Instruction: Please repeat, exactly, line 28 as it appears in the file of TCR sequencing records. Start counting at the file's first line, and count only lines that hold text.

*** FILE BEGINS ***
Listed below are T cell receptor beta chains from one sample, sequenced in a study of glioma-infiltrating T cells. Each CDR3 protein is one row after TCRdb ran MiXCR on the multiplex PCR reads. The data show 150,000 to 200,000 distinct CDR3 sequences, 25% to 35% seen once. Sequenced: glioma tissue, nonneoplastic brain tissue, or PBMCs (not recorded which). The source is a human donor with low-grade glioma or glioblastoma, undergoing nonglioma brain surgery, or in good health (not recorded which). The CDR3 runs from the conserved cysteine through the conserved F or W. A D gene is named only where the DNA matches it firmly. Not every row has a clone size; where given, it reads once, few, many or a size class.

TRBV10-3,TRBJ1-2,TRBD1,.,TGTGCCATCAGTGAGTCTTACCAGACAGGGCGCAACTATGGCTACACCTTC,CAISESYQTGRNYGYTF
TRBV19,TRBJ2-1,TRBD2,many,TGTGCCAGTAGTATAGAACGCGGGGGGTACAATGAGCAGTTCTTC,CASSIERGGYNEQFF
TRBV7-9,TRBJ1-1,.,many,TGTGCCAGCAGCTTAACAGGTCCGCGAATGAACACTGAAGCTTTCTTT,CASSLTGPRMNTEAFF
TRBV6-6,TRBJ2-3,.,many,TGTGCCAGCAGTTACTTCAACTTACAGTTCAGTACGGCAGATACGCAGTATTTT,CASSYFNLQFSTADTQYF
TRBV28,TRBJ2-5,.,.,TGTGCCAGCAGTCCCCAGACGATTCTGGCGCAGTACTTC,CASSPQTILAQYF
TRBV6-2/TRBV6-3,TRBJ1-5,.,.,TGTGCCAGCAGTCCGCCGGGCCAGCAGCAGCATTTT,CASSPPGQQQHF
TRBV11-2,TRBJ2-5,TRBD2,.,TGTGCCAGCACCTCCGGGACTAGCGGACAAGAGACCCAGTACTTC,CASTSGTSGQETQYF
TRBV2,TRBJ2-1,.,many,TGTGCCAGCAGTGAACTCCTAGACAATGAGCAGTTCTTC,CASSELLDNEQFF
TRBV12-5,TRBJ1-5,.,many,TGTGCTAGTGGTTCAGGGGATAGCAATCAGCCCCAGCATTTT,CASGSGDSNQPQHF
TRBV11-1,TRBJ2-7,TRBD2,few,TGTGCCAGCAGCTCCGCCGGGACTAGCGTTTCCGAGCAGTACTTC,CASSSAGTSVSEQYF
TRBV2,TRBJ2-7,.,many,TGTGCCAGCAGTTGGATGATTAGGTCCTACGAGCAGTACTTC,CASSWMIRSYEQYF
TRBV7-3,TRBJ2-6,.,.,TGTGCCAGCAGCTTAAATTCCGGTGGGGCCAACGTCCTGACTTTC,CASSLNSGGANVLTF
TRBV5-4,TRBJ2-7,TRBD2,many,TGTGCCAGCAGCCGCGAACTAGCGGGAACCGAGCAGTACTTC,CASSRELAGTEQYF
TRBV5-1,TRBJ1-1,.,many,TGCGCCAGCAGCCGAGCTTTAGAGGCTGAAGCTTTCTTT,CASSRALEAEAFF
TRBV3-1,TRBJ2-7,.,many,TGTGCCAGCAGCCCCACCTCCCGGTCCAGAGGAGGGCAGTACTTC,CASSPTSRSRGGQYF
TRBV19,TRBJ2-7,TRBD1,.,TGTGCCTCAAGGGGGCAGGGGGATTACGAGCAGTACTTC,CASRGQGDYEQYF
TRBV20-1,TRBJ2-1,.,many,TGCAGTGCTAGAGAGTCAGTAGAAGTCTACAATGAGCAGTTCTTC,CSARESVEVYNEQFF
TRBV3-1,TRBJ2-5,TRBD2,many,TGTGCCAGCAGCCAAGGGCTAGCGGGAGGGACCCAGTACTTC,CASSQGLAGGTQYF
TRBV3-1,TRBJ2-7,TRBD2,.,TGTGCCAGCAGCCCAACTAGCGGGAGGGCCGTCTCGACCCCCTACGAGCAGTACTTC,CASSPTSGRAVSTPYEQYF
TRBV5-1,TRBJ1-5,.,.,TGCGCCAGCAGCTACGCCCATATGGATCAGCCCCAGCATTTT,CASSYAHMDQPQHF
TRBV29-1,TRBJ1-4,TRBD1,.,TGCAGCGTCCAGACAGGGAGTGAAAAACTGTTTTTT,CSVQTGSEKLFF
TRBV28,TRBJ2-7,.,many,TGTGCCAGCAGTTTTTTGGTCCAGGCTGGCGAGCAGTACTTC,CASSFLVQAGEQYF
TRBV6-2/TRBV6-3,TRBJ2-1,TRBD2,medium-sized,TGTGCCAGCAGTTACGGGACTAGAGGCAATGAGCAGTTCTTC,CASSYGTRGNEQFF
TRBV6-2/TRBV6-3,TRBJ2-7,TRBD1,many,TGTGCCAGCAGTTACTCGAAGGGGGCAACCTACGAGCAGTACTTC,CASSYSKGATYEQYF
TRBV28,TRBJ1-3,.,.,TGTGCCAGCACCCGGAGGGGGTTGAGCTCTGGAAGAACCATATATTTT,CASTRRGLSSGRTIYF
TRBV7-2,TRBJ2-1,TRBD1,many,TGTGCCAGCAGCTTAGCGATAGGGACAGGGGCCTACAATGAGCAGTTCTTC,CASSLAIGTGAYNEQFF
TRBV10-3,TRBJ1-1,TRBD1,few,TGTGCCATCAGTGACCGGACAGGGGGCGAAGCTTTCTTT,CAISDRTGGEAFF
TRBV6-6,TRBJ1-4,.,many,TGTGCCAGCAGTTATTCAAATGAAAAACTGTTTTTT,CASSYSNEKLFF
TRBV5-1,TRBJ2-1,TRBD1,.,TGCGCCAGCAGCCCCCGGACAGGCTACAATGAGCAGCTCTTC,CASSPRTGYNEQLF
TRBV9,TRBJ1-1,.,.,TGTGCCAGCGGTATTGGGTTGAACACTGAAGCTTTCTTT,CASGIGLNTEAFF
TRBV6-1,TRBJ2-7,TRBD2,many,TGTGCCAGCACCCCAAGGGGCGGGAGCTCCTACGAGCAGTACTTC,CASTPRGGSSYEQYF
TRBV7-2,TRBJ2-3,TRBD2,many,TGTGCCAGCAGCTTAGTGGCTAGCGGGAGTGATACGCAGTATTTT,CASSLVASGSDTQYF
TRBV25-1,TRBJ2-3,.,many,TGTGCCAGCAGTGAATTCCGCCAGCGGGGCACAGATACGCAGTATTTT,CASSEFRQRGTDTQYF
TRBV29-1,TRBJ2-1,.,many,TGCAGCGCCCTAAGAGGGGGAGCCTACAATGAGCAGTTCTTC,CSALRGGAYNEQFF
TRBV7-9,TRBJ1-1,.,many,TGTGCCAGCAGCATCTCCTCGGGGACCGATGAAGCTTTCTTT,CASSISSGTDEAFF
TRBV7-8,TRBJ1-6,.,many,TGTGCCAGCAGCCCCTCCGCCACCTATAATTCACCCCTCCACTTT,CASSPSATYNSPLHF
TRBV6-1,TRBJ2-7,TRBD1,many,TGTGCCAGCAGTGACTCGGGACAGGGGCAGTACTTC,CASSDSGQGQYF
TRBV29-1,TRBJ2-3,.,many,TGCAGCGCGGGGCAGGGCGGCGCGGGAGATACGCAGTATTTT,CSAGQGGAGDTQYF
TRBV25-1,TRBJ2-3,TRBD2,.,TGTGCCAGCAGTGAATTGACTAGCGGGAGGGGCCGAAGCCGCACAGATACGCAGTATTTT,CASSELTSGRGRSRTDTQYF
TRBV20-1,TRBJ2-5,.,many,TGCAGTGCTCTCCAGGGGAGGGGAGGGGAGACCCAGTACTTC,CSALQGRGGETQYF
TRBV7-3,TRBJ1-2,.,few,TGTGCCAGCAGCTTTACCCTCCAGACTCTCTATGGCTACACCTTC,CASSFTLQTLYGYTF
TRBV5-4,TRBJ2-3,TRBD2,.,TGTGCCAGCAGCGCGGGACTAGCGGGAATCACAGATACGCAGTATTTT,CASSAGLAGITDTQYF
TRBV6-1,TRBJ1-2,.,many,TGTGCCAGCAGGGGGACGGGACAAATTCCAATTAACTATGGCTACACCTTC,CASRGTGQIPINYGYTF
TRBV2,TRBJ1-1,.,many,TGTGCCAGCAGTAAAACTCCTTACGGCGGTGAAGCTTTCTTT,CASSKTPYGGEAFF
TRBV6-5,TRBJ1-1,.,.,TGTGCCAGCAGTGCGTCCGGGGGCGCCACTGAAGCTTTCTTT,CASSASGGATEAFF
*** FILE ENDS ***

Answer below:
TRBV10-3,TRBJ1-1,TRBD1,few,TGTGCCATCAGTGACCGGACAGGGGGCGAAGCTTTCTTT,CAISDRTGGEAFF